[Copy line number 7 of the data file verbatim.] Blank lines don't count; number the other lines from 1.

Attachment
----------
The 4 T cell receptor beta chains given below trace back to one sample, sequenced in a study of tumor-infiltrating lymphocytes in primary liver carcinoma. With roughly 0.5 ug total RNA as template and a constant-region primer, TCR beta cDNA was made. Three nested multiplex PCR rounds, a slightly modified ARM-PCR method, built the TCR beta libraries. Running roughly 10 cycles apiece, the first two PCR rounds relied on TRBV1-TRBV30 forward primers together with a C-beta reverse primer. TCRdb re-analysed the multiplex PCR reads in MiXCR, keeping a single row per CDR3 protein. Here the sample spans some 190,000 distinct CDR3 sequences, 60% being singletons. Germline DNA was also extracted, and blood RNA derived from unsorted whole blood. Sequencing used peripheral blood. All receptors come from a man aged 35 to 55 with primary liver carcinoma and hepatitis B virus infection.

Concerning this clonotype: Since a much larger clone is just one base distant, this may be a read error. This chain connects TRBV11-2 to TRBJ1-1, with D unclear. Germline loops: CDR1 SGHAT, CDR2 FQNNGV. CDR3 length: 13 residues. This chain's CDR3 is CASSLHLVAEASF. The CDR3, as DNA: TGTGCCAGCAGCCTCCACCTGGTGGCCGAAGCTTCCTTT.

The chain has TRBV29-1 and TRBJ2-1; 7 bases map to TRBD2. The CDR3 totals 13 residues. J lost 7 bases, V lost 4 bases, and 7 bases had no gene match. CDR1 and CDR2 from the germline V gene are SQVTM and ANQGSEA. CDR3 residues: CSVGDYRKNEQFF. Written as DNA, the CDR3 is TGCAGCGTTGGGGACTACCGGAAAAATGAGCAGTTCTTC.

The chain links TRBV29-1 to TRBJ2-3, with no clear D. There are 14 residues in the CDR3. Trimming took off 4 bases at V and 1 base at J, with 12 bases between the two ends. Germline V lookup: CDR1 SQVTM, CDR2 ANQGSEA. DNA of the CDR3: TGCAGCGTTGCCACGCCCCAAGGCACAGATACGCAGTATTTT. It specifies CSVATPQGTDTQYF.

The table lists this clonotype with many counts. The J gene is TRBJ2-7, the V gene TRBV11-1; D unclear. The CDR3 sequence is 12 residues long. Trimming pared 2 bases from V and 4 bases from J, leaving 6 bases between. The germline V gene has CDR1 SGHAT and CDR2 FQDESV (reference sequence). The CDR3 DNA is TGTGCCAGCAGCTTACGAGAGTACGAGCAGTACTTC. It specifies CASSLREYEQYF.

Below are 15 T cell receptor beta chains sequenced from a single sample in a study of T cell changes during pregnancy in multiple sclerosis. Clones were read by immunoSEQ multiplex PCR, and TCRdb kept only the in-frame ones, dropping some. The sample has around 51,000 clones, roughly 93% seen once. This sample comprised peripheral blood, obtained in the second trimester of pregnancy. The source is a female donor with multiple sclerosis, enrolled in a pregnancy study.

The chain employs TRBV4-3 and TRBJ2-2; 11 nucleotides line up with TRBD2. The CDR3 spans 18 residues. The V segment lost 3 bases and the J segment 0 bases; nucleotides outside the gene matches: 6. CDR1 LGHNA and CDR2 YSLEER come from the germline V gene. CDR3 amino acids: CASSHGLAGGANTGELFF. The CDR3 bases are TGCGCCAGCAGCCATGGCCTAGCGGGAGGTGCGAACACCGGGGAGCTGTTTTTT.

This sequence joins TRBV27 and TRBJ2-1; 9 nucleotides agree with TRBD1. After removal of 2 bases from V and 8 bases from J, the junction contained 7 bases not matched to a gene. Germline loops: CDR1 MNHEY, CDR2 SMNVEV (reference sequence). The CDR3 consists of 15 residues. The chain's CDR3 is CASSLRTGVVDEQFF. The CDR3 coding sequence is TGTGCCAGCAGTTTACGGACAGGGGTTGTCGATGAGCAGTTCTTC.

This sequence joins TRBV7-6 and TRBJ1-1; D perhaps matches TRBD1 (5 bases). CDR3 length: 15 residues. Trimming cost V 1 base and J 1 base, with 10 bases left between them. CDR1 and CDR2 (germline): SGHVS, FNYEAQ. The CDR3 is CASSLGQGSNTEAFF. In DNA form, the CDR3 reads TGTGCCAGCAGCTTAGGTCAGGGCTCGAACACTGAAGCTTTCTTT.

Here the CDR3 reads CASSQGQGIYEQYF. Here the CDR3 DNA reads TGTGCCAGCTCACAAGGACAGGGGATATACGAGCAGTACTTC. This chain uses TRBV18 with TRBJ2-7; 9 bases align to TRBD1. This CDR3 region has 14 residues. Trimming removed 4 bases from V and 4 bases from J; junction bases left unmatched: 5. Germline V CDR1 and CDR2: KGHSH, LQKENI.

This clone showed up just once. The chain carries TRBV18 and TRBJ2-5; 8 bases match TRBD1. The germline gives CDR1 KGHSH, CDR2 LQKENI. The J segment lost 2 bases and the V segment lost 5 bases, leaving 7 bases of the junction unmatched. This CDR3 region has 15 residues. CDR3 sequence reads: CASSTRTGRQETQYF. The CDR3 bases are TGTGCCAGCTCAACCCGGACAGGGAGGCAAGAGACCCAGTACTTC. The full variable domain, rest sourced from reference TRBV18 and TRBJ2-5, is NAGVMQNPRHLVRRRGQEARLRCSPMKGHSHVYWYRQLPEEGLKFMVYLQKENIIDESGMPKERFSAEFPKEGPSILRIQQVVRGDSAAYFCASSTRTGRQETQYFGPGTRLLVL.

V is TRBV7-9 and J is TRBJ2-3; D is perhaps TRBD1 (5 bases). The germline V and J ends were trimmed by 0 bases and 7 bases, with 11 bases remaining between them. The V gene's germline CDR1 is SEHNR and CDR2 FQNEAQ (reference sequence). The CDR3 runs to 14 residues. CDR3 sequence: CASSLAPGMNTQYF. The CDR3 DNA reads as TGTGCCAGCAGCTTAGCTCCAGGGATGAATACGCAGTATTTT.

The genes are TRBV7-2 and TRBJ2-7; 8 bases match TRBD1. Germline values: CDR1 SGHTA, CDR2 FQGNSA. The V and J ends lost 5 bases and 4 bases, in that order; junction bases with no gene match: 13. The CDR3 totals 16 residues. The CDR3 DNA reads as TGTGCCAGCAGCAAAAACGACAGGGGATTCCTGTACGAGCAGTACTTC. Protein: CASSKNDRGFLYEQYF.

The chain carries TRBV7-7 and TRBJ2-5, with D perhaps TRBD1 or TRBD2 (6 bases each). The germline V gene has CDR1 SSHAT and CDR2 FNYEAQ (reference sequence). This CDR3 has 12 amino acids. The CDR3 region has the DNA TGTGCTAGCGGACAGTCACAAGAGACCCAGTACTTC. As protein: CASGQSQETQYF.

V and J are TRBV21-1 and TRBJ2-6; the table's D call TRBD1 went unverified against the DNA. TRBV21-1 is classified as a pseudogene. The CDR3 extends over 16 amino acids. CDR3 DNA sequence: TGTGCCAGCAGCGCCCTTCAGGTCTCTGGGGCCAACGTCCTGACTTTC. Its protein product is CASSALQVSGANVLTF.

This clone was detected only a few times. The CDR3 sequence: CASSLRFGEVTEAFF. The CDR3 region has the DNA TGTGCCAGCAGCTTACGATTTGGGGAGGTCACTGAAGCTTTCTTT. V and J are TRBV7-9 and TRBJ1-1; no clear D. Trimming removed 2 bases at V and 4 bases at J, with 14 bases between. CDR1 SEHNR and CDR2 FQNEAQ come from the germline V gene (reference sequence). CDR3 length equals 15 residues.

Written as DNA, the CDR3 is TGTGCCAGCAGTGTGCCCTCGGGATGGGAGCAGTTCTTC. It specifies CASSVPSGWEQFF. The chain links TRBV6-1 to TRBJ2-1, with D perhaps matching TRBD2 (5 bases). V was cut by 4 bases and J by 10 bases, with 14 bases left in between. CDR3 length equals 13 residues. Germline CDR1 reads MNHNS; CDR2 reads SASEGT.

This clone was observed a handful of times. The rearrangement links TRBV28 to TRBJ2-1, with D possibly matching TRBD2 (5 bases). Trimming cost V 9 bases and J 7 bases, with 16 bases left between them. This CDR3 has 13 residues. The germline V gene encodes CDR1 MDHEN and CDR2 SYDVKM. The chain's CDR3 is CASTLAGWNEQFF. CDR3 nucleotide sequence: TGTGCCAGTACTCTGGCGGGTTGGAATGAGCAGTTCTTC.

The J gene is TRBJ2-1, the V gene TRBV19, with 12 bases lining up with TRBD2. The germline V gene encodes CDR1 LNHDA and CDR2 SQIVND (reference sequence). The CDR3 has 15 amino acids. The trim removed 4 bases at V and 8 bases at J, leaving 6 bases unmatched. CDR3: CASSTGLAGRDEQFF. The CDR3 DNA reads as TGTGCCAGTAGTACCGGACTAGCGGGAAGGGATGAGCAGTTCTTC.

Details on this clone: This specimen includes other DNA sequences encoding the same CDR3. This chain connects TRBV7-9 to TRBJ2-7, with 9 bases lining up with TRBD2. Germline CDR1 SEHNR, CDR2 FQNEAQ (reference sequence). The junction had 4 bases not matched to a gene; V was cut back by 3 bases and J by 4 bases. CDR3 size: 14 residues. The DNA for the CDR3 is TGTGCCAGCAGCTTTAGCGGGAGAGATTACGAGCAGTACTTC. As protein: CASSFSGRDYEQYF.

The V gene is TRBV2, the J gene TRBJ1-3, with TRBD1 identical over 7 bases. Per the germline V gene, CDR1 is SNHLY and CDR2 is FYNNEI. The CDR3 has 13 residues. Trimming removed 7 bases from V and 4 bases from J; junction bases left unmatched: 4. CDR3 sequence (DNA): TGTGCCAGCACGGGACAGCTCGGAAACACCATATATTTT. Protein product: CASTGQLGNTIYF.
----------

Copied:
The chain employs TRBV4-3 and TRBJ2-2; 11 nucleotides line up with TRBD2. The CDR3 spans 18 residues. The V segment lost 3 bases and the J segment 0 bases; nucleotides outside the gene matches: 6. CDR1 LGHNA and CDR2 YSLEER come from the germline V gene. CDR3 amino acids: CASSHGLAGGANTGELFF. The CDR3 bases are TGCGCCAGCAGCCATGGCCTAGCGGGAGGTGCGAACACCGGGGAGCTGTTTTTT.